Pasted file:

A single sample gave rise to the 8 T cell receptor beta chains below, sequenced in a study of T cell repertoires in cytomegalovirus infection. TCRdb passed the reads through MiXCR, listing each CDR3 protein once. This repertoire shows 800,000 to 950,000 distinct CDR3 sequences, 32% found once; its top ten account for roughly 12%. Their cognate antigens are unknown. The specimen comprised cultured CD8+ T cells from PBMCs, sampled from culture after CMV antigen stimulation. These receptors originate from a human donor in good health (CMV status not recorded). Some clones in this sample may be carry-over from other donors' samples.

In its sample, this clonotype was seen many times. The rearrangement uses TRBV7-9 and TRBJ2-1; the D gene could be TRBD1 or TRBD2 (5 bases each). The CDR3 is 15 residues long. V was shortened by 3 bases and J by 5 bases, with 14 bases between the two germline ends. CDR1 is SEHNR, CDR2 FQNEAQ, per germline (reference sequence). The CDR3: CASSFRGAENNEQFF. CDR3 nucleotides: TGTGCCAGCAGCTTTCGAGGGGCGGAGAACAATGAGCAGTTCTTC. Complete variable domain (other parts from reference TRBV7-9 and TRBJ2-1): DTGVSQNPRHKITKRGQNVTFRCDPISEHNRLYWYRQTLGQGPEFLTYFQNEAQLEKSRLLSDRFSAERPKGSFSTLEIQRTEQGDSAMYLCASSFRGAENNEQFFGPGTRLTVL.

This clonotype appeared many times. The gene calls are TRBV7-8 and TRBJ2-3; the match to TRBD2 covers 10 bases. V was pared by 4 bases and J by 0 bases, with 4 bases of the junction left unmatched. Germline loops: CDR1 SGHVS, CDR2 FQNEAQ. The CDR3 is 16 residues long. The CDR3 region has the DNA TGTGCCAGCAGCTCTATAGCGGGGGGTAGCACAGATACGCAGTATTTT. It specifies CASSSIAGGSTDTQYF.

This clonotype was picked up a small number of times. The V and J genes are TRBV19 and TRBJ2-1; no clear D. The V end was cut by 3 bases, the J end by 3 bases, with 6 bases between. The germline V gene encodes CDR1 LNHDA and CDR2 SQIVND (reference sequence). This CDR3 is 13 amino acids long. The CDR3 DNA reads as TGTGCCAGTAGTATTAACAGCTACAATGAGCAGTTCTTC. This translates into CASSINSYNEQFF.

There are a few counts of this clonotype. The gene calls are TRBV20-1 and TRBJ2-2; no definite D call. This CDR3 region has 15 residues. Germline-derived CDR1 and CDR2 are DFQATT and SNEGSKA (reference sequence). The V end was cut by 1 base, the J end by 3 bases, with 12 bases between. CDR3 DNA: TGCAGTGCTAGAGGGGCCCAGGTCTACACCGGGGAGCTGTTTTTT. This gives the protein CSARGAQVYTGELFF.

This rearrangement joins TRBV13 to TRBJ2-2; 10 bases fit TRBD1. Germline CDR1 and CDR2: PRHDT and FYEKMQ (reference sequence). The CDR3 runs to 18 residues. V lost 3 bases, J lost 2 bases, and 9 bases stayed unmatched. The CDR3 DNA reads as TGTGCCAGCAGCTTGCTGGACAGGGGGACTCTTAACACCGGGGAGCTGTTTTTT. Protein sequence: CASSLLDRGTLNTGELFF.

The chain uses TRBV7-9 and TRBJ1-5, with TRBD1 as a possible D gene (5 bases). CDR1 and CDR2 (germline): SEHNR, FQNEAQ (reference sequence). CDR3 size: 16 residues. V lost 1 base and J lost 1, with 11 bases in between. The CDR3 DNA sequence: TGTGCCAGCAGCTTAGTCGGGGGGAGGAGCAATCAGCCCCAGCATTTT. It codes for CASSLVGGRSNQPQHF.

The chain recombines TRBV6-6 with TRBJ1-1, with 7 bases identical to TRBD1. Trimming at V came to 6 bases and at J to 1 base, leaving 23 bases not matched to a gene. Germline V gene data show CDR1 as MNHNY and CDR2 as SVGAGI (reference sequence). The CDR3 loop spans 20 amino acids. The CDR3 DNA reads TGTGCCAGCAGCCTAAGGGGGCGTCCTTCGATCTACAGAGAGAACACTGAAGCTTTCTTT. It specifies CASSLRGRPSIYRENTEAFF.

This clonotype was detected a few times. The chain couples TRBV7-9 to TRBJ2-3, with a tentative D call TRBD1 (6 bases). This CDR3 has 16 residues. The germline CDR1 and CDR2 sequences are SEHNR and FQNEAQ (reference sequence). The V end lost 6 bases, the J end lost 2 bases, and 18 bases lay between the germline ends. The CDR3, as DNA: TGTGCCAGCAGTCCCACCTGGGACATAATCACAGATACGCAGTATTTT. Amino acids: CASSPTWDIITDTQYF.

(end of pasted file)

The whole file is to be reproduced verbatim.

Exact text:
A single sample gave rise to the 8 T cell receptor beta chains below, sequenced in a study of T cell repertoires in cytomegalovirus infection. TCRdb passed the reads through MiXCR, listing each CDR3 protein once. This repertoire shows 800,000 to 950,000 distinct CDR3 sequences, 32% found once; its top ten account for roughly 12%. Their cognate antigens are unknown. The specimen comprised cultured CD8+ T cells from PBMCs, sampled from culture after CMV antigen stimulation. These receptors originate from a human donor in good health (CMV status not recorded). Some clones in this sample may be carry-over from other donors' samples.

In its sample, this clonotype was seen many times. The rearrangement uses TRBV7-9 and TRBJ2-1; the D gene could be TRBD1 or TRBD2 (5 bases each). The CDR3 is 15 residues long. V was shortened by 3 bases and J by 5 bases, with 14 bases between the two germline ends. CDR1 is SEHNR, CDR2 FQNEAQ, per germline (reference sequence). The CDR3: CASSFRGAENNEQFF. CDR3 nucleotides: TGTGCCAGCAGCTTTCGAGGGGCGGAGAACAATGAGCAGTTCTTC. Complete variable domain (other parts from reference TRBV7-9 and TRBJ2-1): DTGVSQNPRHKITKRGQNVTFRCDPISEHNRLYWYRQTLGQGPEFLTYFQNEAQLEKSRLLSDRFSAERPKGSFSTLEIQRTEQGDSAMYLCASSFRGAENNEQFFGPGTRLTVL.

This clonotype appeared many times. The gene calls are TRBV7-8 and TRBJ2-3; the match to TRBD2 covers 10 bases. V was pared by 4 bases and J by 0 bases, with 4 bases of the junction left unmatched. Germline loops: CDR1 SGHVS, CDR2 FQNEAQ. The CDR3 is 16 residues long. The CDR3 region has the DNA TGTGCCAGCAGCTCTATAGCGGGGGGTAGCACAGATACGCAGTATTTT. It specifies CASSSIAGGSTDTQYF.

This clonotype was picked up a small number of times. The V and J genes are TRBV19 and TRBJ2-1; no clear D. The V end was cut by 3 bases, the J end by 3 bases, with 6 bases between. The germline V gene encodes CDR1 LNHDA and CDR2 SQIVND (reference sequence). This CDR3 is 13 amino acids long. The CDR3 DNA reads as TGTGCCAGTAGTATTAACAGCTACAATGAGCAGTTCTTC. This translates into CASSINSYNEQFF.

There are a few counts of this clonotype. The gene calls are TRBV20-1 and TRBJ2-2; no definite D call. This CDR3 region has 15 residues. Germline-derived CDR1 and CDR2 are DFQATT and SNEGSKA (reference sequence). The V end was cut by 1 base, the J end by 3 bases, with 12 bases between. CDR3 DNA: TGCAGTGCTAGAGGGGCCCAGGTCTACACCGGGGAGCTGTTTTTT. This gives the protein CSARGAQVYTGELFF.

This rearrangement joins TRBV13 to TRBJ2-2; 10 bases fit TRBD1. Germline CDR1 and CDR2: PRHDT and FYEKMQ (reference sequence). The CDR3 runs to 18 residues. V lost 3 bases, J lost 2 bases, and 9 bases stayed unmatched. The CDR3 DNA reads as TGTGCCAGCAGCTTGCTGGACAGGGGGACTCTTAACACCGGGGAGCTGTTTTTT. Protein sequence: CASSLLDRGTLNTGELFF.

The chain uses TRBV7-9 and TRBJ1-5, with TRBD1 as a possible D gene (5 bases). CDR1 and CDR2 (germline): SEHNR, FQNEAQ (reference sequence). CDR3 size: 16 residues. V lost 1 base and J lost 1, with 11 bases in between. The CDR3 DNA sequence: TGTGCCAGCAGCTTAGTCGGGGGGAGGAGCAATCAGCCCCAGCATTTT. It codes for CASSLVGGRSNQPQHF.

The chain recombines TRBV6-6 with TRBJ1-1, with 7 bases identical to TRBD1. Trimming at V came to 6 bases and at J to 1 base, leaving 23 bases not matched to a gene. Germline V gene data show CDR1 as MNHNY and CDR2 as SVGAGI (reference sequence). The CDR3 loop spans 20 amino acids. The CDR3 DNA reads TGTGCCAGCAGCCTAAGGGGGCGTCCTTCGATCTACAGAGAGAACACTGAAGCTTTCTTT. It specifies CASSLRGRPSIYRENTEAFF.

This clonotype was detected a few times. The chain couples TRBV7-9 to TRBJ2-3, with a tentative D call TRBD1 (6 bases). This CDR3 has 16 residues. The germline CDR1 and CDR2 sequences are SEHNR and FQNEAQ (reference sequence). The V end lost 6 bases, the J end lost 2 bases, and 18 bases lay between the germline ends. The CDR3, as DNA: TGTGCCAGCAGTCCCACCTGGGACATAATCACAGATACGCAGTATTTT. Amino acids: CASSPTWDIITDTQYF.